Cooling down from the punch of Deftones, we have a sorrowful yet hopeful number that is written in G Minor. The Fray released “How To Save A Life” in 2005 and it skyrocketed through the charts worldwide, becoming an instant hit.

The song has a rather intense message of wanting to save someone who’s trying to take their life. It has a strong emphasis on supporting and being there for each other in our darkest times. 

6. Reflection – Tool 

Album: Lateralus
Released: 2001

An enigma in and of themselves, the American rock band Tool is a psychedelic powerhouse of massive soundscapes, introspective lyrics, and mindblowing musical structures. I believe their best album was Lateralus, and as such “Reflection” makes this list.

This 11-minute epic gradually evolves from tribal-like drums to a wallowing cacophony as vocalist Maynard James Keenan reflects on a life that is coming to an end. A morbid song, but instrumentally spellbinding.

7. Chop Suey! – System Of A Down

Album: Toxicity
Released: 2001

For the metalheads out there, I haven’t forgotten about you. System Of A Down makes our list next with their magnum opus, “Chop Suey!”: a chaotic number that jumps from melodic beauty to riff-infested mayhem.

In this track, vocalist Serj Tankian sings of Jesus’ story and compares his death to our own. The song entices a debate about how people perceive others based on how they die.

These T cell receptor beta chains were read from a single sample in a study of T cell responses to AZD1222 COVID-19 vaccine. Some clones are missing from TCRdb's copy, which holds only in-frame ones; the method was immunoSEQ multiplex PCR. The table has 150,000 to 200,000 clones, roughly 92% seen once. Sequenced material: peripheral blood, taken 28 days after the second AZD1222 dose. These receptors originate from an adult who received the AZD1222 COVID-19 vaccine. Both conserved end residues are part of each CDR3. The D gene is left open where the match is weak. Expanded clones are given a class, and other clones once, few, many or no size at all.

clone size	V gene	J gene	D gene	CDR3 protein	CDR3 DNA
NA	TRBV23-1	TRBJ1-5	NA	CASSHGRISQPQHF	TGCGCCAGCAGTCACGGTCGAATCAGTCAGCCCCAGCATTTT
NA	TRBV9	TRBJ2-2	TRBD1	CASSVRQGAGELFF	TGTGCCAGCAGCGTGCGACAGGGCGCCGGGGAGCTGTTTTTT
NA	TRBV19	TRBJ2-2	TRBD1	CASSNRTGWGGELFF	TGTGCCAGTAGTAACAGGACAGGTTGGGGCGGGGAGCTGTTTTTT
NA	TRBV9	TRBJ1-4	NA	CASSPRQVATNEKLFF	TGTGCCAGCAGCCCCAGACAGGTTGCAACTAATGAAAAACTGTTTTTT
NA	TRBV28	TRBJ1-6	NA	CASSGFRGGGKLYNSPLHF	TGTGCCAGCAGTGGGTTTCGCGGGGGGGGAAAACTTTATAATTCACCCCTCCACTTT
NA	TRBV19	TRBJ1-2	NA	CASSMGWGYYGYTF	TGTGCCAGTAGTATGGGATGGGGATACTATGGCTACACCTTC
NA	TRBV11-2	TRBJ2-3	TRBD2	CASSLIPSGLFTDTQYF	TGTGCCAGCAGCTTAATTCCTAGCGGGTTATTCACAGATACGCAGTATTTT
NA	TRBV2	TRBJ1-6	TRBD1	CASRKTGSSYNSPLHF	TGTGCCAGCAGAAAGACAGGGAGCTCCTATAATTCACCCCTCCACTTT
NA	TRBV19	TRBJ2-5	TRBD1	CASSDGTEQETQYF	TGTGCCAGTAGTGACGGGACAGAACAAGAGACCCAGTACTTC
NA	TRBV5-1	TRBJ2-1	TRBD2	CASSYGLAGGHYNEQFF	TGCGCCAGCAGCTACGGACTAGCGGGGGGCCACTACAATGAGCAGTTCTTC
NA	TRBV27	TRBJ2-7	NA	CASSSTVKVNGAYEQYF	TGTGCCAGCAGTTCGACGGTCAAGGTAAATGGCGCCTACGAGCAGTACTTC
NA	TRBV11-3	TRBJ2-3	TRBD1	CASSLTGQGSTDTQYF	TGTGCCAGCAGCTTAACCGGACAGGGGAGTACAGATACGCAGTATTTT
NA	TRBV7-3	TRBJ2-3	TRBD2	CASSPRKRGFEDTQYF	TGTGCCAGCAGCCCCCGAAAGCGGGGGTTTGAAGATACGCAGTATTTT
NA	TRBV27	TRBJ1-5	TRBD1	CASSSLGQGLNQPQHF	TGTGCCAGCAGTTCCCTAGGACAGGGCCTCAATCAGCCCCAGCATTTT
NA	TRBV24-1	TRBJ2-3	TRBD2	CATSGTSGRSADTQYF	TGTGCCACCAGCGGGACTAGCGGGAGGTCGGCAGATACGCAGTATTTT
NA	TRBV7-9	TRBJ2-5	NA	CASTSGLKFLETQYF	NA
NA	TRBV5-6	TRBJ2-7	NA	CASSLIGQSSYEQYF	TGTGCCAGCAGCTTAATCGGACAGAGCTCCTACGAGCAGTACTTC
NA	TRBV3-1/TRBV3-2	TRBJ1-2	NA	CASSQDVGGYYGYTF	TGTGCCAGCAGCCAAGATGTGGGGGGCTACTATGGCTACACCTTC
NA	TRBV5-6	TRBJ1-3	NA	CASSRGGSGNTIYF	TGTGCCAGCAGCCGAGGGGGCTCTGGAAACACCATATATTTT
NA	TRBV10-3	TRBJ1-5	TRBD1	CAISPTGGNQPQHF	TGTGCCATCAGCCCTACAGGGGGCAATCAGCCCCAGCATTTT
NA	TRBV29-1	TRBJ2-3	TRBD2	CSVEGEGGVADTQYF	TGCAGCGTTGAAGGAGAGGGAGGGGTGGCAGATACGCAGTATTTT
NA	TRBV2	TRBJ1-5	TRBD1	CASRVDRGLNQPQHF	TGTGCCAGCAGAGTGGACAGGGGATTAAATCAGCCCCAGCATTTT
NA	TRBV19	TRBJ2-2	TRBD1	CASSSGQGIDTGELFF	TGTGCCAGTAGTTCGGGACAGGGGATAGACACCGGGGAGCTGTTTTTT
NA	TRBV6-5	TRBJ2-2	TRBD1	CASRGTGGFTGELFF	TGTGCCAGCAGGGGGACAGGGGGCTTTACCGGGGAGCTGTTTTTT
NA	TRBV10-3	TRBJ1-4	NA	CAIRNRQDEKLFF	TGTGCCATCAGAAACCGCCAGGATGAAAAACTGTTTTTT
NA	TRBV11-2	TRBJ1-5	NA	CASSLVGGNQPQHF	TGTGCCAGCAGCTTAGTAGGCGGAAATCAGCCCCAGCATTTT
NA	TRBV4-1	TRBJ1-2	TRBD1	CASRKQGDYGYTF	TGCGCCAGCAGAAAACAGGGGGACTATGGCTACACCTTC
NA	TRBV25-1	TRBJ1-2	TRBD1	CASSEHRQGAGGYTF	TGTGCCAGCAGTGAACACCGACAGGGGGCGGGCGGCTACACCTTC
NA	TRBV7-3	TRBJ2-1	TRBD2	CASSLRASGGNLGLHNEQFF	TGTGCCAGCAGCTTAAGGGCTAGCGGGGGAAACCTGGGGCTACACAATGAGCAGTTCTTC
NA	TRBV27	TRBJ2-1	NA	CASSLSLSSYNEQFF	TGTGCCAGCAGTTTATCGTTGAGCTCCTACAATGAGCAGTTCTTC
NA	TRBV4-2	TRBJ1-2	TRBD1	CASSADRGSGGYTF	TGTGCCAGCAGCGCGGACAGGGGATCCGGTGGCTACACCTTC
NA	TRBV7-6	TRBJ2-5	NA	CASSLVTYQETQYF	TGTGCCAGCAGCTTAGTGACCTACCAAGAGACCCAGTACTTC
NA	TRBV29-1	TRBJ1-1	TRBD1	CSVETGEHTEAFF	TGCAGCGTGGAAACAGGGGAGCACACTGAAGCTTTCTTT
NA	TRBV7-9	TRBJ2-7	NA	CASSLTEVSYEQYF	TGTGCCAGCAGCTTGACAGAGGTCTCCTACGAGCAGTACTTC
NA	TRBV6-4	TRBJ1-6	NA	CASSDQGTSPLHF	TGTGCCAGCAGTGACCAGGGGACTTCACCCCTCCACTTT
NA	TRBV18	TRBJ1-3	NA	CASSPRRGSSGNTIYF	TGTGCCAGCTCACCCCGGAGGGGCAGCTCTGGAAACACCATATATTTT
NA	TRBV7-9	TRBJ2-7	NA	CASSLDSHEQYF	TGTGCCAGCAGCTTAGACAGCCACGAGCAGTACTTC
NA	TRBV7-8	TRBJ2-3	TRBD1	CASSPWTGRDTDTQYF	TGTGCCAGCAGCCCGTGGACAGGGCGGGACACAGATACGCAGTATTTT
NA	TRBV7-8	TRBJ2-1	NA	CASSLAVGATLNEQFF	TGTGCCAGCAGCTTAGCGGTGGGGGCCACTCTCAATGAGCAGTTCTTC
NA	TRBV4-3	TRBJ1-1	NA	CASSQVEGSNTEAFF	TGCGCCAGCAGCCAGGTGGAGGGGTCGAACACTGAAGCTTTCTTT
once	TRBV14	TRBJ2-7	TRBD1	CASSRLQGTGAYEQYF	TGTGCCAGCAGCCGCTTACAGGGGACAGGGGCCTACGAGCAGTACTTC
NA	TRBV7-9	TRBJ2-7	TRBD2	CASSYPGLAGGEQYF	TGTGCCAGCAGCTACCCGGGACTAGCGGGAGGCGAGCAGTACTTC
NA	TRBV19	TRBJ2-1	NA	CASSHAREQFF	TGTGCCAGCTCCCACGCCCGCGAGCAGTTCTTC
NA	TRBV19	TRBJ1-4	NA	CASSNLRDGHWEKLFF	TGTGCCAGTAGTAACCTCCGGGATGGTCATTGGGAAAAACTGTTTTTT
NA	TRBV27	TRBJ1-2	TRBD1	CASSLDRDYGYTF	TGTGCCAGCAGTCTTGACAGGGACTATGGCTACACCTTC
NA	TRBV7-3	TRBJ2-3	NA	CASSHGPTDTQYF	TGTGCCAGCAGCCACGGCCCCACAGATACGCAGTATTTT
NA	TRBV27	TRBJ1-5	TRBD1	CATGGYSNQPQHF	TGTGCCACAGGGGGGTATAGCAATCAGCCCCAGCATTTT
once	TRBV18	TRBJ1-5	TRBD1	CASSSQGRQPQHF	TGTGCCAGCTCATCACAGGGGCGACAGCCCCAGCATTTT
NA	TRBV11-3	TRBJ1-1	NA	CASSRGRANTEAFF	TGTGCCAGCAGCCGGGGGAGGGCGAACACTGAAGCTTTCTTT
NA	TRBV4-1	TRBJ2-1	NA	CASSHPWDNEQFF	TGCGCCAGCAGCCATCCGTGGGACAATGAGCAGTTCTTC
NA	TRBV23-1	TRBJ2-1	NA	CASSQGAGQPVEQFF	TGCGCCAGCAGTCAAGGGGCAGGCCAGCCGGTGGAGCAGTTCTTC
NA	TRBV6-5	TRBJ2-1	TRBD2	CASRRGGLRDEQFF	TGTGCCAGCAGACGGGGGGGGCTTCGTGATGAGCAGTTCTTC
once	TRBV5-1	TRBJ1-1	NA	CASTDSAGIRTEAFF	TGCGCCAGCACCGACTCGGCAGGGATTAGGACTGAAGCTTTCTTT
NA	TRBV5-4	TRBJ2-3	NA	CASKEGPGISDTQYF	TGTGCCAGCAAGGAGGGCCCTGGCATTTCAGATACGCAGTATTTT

8. Between The Bars – Elliot Smith

Album: Either/Or
Released: 1997

Next up on our list is a melancholic melody from the late great indie artist Elliot Smith. Prior to his untimely death in 2003, he released many tracks that focused on relationships, including his own with drugs and alcohol.

Related:  10 Best Elton John Karaoke Songs of All Time, Ranked

“Between The Bars” could be understood as a love note to an admirer, or a running commentary on the love/hate/need relationship of a drug addict to their vice. Potentially beautiful or haunting dependent on the outlook, but it’s a touching track nonetheless that evokes a lot of emotion.

9. Shout – Tears For Fears 

Album: Songs From The Chair
Released: 1985

One of the biggest pop bands to come out of the 1980s was Tears For Fears, who shook the world when they unleashed the likes of “Mad World” and “Everybody Wants To Rule The World”.

Running in G Minor, however, we have “Shout”. According to some, this track was inspired by the American psychologist Arthur Janov, who encouraged a practice called Primal Therapy. In this treatment, patients would shout and scream to confront their fears, which ties in with the lyrics of “Shout”.

10. Megalomaniac – Incubus

Album: A Crow Left Of The Murder…
Released: 2004

Finally, we have the incredible “Megalomaniac” from Incubus, a rock band who never seemed to catch the big break they deserve. Their music is informative, intelligently put together, and delivers a striking message, especially “Megalomaniac” itself. 

Despite the band practically reinventing themselves with each release, A Crow Left Of The Murder… was an excellent moment in their timeline that deserves considerably more love.